On Friday the 11th February 1983, Sibson relinquished his European and Commonwealth titles to step into the ring against Hagler to fight for Hagler’s WBC and WBA championship belts. It has been suggested that Hagler’s last experience of English boxing fans in 1980, at Wembley led to the fight taking place in the USA rather than in England – prophetic, given Sibson’s last world title fight which heralded his retirement. The history books will show that Hagler retained by stoppage in the 6th round; it was a massacre and Sibson did not win one round. Boxing News in the UK commented at the time, “Hagler’s performance was quite flawless: Sibson was the No. 1 contender, and the emphatic manner of his defeat emphasised the gulf that exists between the champion and the rest of the world.”
Sibson was later to reflect on that night, “Hagler was a truly beautiful man and the complete package. It was a great experience fighting him in America but a daunting prospect because the arena was massive. Everywhere I looked there were film stars and rock stars all there to see me get bashed up. I didn’t disgrace myself, it was six rounds and I got badly cut. Everything that could’ve gone wrong did, but it doesn’t matter because I was still on a great stage with a great man. You need to have that focus and tunnel vision for every fight. When you have that it’s a beautiful thing. Your stomach’s in knots and it’s a fantastic feeling. It’s life or death and all of a sudden you explode and you’re unstoppable. I didn’t always have that and didn’t that night.”
A very well paid Sibson then got back in the ring not long after and took on a contender in John Collins, stopping him in the second round.
The win, lose, return and win formula began to be part and parcel of Sibson’s career now. He was, however, in his mind, ready for another world title shot; a hometown fight against a light heavyweight and up came Sibson to take him on.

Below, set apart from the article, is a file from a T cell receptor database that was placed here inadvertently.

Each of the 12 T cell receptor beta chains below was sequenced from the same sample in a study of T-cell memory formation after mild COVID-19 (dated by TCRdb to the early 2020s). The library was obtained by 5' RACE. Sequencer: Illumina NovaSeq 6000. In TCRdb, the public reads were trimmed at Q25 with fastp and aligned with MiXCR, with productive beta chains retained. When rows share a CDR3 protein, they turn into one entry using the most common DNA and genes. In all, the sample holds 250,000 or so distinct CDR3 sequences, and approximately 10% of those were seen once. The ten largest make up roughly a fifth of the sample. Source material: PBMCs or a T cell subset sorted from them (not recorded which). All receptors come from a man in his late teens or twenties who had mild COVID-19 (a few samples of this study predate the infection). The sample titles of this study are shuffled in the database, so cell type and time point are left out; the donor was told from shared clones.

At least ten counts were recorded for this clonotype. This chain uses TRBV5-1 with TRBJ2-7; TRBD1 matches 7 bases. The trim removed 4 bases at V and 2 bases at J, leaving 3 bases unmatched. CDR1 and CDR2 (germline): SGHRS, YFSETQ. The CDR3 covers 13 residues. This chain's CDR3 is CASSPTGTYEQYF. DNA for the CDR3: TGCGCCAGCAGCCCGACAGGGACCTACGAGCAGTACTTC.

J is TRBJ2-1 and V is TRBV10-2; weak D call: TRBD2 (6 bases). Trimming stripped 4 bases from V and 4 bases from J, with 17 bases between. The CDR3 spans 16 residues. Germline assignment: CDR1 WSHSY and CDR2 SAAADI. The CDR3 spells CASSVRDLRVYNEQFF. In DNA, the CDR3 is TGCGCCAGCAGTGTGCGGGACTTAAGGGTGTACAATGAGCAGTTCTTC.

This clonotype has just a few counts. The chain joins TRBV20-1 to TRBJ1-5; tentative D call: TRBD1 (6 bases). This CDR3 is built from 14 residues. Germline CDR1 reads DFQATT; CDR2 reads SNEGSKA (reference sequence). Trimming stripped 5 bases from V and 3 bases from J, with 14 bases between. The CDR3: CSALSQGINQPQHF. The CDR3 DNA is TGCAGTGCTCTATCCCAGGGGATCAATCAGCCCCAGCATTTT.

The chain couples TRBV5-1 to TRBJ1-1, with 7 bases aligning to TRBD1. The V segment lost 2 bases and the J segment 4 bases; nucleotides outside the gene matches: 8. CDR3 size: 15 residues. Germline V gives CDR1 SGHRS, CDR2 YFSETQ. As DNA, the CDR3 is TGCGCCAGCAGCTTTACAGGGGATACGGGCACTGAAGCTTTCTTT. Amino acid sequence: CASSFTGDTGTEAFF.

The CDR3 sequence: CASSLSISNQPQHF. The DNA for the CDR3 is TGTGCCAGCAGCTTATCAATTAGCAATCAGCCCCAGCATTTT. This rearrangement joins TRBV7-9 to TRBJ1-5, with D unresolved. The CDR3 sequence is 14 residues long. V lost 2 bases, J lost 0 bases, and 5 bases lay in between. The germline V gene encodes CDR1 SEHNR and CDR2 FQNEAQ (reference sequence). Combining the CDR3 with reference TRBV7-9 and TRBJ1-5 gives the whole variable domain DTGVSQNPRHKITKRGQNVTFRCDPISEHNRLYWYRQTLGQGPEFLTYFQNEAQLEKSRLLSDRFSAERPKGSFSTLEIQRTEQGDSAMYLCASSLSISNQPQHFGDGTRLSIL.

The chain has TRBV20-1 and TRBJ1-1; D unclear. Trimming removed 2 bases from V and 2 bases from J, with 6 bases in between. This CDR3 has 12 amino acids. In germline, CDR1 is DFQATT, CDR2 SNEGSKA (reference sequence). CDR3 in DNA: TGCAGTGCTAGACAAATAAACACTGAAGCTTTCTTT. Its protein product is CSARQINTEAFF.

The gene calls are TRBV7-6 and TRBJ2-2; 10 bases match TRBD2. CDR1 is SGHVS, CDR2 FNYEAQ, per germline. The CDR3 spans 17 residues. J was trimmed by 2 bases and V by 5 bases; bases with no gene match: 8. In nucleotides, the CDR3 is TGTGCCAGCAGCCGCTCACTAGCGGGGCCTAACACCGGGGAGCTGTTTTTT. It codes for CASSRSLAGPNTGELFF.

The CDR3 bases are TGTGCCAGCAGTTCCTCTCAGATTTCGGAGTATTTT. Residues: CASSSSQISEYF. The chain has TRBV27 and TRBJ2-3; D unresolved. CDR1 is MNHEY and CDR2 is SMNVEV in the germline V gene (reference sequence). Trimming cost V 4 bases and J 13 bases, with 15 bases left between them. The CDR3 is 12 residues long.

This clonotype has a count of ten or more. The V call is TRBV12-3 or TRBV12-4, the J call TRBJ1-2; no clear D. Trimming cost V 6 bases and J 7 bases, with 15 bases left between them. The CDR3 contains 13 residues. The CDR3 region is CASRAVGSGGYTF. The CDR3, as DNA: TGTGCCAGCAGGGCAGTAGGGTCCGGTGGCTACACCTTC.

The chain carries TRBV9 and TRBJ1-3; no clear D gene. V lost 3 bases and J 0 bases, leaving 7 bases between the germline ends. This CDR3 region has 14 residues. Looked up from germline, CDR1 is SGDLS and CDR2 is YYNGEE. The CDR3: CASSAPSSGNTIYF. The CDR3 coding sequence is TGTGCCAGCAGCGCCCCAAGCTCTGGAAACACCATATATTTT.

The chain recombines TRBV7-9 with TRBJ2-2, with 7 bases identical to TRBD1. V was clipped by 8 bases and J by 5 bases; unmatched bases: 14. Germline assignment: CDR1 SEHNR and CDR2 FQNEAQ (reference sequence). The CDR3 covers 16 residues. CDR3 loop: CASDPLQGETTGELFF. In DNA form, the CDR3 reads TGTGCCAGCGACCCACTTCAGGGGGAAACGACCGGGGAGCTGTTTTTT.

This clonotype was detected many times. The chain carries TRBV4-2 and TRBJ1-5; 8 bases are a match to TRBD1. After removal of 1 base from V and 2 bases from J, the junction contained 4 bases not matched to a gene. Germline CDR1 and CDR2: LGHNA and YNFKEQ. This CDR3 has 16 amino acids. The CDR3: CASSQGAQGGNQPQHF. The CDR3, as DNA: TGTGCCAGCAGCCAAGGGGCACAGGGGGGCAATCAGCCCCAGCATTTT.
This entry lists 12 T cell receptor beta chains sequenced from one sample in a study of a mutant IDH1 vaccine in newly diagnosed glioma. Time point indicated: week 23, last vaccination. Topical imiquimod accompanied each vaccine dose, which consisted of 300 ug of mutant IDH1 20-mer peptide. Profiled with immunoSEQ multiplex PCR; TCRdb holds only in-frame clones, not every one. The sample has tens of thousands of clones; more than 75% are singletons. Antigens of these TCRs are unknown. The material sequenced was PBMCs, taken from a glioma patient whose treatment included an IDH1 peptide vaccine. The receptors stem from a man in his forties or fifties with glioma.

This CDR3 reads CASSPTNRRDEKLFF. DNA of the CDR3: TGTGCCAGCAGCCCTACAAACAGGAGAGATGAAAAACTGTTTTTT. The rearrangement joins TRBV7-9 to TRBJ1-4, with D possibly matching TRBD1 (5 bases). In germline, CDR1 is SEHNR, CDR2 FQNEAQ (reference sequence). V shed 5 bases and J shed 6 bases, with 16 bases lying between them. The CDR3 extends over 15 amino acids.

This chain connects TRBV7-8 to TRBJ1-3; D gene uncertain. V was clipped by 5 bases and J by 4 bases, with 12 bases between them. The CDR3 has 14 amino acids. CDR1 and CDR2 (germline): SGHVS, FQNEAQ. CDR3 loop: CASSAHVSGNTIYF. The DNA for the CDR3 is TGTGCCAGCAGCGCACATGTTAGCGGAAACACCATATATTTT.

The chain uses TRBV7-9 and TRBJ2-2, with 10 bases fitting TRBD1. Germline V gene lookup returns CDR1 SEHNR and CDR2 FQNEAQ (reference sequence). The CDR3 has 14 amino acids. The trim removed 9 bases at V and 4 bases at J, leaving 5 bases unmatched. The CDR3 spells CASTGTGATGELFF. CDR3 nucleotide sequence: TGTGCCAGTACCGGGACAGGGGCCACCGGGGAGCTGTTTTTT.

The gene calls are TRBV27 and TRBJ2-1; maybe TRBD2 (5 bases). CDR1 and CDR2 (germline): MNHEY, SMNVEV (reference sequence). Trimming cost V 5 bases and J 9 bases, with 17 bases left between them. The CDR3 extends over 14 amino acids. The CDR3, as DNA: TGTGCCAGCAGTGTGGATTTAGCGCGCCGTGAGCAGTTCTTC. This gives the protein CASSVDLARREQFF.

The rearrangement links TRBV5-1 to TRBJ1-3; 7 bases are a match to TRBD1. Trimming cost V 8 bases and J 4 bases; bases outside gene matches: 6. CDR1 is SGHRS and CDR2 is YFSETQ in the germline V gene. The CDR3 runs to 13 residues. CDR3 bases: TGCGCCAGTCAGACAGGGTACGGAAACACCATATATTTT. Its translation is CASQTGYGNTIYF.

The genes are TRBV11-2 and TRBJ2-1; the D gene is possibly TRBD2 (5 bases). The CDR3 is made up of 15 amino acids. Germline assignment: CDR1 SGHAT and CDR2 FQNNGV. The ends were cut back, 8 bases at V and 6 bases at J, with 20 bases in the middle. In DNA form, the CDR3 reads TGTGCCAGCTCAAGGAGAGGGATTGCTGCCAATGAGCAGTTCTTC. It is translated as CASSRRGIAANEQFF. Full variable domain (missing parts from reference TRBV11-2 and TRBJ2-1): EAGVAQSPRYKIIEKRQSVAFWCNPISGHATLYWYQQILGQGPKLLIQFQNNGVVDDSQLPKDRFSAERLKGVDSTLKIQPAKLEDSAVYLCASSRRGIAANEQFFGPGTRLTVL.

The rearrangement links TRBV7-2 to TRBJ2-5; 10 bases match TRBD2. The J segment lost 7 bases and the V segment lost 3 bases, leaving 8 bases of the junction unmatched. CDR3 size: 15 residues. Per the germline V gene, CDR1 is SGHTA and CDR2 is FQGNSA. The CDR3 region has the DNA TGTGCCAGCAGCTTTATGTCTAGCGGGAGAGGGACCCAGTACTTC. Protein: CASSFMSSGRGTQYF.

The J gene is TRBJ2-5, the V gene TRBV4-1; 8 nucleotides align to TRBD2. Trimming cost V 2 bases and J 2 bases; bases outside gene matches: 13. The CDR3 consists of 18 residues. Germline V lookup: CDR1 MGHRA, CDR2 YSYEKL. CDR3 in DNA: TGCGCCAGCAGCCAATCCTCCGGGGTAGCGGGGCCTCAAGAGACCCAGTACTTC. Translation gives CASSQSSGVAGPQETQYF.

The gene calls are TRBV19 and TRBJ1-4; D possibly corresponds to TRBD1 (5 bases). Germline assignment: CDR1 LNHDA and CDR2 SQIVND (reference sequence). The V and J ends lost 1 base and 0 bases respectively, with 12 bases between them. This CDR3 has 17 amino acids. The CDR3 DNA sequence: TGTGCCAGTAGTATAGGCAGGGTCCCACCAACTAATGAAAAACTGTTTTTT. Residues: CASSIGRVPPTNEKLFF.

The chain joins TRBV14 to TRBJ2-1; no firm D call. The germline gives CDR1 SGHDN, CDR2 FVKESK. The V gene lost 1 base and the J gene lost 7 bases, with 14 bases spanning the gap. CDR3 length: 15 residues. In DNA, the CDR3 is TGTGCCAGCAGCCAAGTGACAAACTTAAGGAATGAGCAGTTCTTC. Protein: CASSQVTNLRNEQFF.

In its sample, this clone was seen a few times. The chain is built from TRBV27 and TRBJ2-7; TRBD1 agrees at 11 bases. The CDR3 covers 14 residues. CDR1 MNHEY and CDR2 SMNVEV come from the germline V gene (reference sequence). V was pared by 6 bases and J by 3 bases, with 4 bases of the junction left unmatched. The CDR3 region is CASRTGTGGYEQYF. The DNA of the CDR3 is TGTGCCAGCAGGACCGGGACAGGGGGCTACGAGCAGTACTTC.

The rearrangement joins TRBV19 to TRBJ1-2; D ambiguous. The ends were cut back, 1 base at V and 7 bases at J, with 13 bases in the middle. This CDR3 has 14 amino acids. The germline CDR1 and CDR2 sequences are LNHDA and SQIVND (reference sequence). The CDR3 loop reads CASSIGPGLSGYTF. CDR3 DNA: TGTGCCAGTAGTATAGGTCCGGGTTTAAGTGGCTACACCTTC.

It was for the WBC title and in 1986 but again Sibson was stopped, this time in the 9th round. Though he fought valiantly, he fought against someone who, Dennis Andries, 49-14-2, 30 KO’s on the night was just that bit better than him.
In September 1987 he went back to redeem himself and won both the British and Commonwealth titles by stopping Brian Anderson.
His final world title attempt was to be back at middleweight and for the IBF title against Frank Tate, 41-5, 24 KO’s. It made its own piece of history as the British Boxing Board of Control made it a 12 round fight rather than the 15 rounds that were normal for the IBF. Tate did not need the 15 rounds nor the 12 rounds as he stopped Sibson in the 10th. The fight against Andries had been particularly brutal but here Sibson was noticeably jaded. At the age of just 30, he announced his retirement, not before time in his interview after the fight. He also condemned what had happened outside and before the fight.
The fight became infamous not for the scrapping in the ring but for trouble outside of it. Stories and images soon emerged of gangs of men attacking vehicles, setting off a CS spray inside which affected Henry Cooper and Nigel Benn amongst the audience and Cooper’s call for calm from inside the ropes was needed to restore order. This was all on live TV!
In retirement, Sibson enjoyed life as a successful builder. It was a decent way to end a career with many highs and a few significant lows. It was a life though that brought many rewards as Sibson was to reflect again years later. Asked for high points he found one that was as surprising as illustrative of what the sport can bring, he recalled, “I was in Worcester, Massachusetts, sitting with Johnny Cash in his dressing room. I’m a massive music fan so it was great. He was jamming away and chatting to me about the fight. It isn’t just about that one night, it’s the people you meet because of boxing.”